I will be the first to admit that it seemed a little too early in my mind for a reboot of Ol' Web-Head's tale. I wondered how much would change, how much would have to be done a second time and how much time I would spend comparing the new Spidey to the old Spidey. But in the end, the question became one of how I could sleep at night knowing that I had denied myself the chance to see one of my favorite Marvel icons on the big screen? The answer: I couldn't.
So, on a hot, humid Thursday afternoon, my family and I and a few extra kids who were told explicitly that I was not to be bothered during the middle of the film for something as inconsequential as bathroom breaks (why do you think we bought you that large drink cup?) hit the theater to see how the Web Slinger's new origin story would fare.
The Plus Side: To start with, Andrew Garfield and Emma Stone looked their parts. It was as if Peter Parker and Gwen Stacy had been extracted from the pages of the comic book and placed on the screen through some sort of hokey pseudo-comic-science. Call it corny, but such little details and homages to the original comic characters go a long way in my book.
This reverence to the original tale carries into the story as well. Peter Parker is a geek with purpose again. In Raimi's films, Peter was a science nerd, but it didn't much effect the original story. Webb's version of the tale has Parker making his own web shooters again and battling with the two sides of Dr. Curt Conner's. His ability to think and problem solve and his love of science have a direct relation to the story line. As they should.
Webb also did a better job with the action. There's no plethora of fight scenes, due to the need for character development (the shortcoming of all first in the series films, get used to it) but when Spider-Man does engage with nefarious evil-doers in fisticuffs, it scores big. He uses the webs more, his moves are more acrobatic, he dodges, he jumps. I was reminded of the quality over quantity fight scenes in the original Iron Man. The action doesn't interrupt the story, it enhances it.
And Garfield's Spider-Man is a far bigger smart ass than Maquire's, which is as it should be. For those who read the comics, you know how often Spidey's mouth frustrates friend and foe alike.
Finally, not to be a spoiler but Stan Lee's cameo appearance in this film (you knew he would be in it, right?) is his best yet. That's all I will say.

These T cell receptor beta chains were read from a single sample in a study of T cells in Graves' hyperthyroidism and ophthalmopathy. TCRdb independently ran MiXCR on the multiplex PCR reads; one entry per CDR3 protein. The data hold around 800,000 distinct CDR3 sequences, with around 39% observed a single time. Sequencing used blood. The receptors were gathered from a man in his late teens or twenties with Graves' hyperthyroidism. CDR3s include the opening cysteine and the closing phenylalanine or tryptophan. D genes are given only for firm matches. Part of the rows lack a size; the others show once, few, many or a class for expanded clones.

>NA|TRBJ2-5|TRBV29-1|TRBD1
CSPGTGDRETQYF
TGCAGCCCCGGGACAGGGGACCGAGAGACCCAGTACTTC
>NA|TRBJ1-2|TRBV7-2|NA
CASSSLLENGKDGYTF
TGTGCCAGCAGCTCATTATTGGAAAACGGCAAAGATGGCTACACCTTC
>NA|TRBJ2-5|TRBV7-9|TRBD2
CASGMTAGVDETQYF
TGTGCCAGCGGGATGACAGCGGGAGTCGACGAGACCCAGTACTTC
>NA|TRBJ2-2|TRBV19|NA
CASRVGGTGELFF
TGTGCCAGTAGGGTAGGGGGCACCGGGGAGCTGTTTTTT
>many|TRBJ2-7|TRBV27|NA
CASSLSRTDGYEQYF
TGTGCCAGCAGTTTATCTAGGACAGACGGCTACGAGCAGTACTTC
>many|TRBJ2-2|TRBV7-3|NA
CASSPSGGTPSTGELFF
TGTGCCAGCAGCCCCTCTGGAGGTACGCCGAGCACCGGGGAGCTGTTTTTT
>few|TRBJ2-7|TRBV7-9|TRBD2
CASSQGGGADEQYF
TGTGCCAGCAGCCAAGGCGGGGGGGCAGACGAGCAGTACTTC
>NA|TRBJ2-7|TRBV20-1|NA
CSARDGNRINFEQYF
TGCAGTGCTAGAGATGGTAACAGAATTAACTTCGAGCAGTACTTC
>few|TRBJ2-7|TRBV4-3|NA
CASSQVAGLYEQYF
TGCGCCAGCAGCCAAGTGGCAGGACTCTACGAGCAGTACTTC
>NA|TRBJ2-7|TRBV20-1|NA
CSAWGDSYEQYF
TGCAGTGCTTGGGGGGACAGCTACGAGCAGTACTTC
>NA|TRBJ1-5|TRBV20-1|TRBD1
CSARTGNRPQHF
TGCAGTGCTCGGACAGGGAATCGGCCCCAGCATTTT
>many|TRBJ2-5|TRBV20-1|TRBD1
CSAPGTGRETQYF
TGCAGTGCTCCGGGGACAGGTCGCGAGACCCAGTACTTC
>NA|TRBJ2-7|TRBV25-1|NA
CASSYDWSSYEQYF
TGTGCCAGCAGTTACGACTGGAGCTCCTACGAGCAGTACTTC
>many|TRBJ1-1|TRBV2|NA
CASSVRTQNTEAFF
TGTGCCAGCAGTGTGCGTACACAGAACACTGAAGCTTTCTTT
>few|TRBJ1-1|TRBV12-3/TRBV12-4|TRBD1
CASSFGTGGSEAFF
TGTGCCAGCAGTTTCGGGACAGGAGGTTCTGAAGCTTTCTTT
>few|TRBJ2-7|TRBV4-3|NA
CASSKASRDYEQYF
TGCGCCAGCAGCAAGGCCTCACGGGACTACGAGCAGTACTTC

The Down Side: It's a reboot. What's more it's a a reboot only ten years after the last series began. A lot of the story is stuff you have already watched. You know what happens (for the most part) with Uncle Ben. You know Peter's parents are out of the picture. You know he struggles to use his power for good. Still, the filmmaker cannot just glance over all these details. They have to be done again. So, you sit there watching, comparing in your head how it was done last time. "Do I like this better? Is this more believable?" you ask yourself. You can almost feel the characters avoiding saying the words, "With great power comes great responsibility," and it can be somewhat distracting. Granted all this is more an issue of the timing of the production of the film than anything, but it's there.
Also, be mindful of your kids if you take them to see this. Some of the scenes get a little scary. The group of eight and nine-year-olds I had in tow handled it with hand to their mouths and deep breaths, but more sensitive children may get a bit upset. There is also some language. Not enough to get an R rating, but enough that your kids might react to it, depending upon how strict you are with those sorts of things.
Finally, the extra scene after some of the end credits was one of the more confusing I had ever seen. I like there to be a very specific reveal. At the end of Iron Man 2 you knew Thor was coming. At the end of Thor, you knew Loki was looking to gain control of the cosmic cube. At the end of Iron Man, they already mentioned The Avengers. At the end of The Amazing Spider-Man, I don't know what the hell happened.
The Wrap-Up: Here comes my bold statement. Are you ready? I liked The Amazing Spider-Man better than Sam Raimi's Spider-Man of 2002. There, I said it. Disagree if you will, but it seemed a bit more gritty, dark and real than the older version. The two sit side by side in my mind like Tim Burton's Batman and Christopher Nolan's Batman Begins. They each are enjoyable, but in hindsight one seems more like a Hollywood interpretation of a character and the other seems like a legitimate story.
Thinking of spending a few more bucks for the 3D? You'll enjoy the movie without it, but there are several moments, particularly during the action scenes (duh) where it will feel worth it. God ahead and treat yourself.
Thanks for taking the time to read my opinion. Go out and enjoy, true believers.
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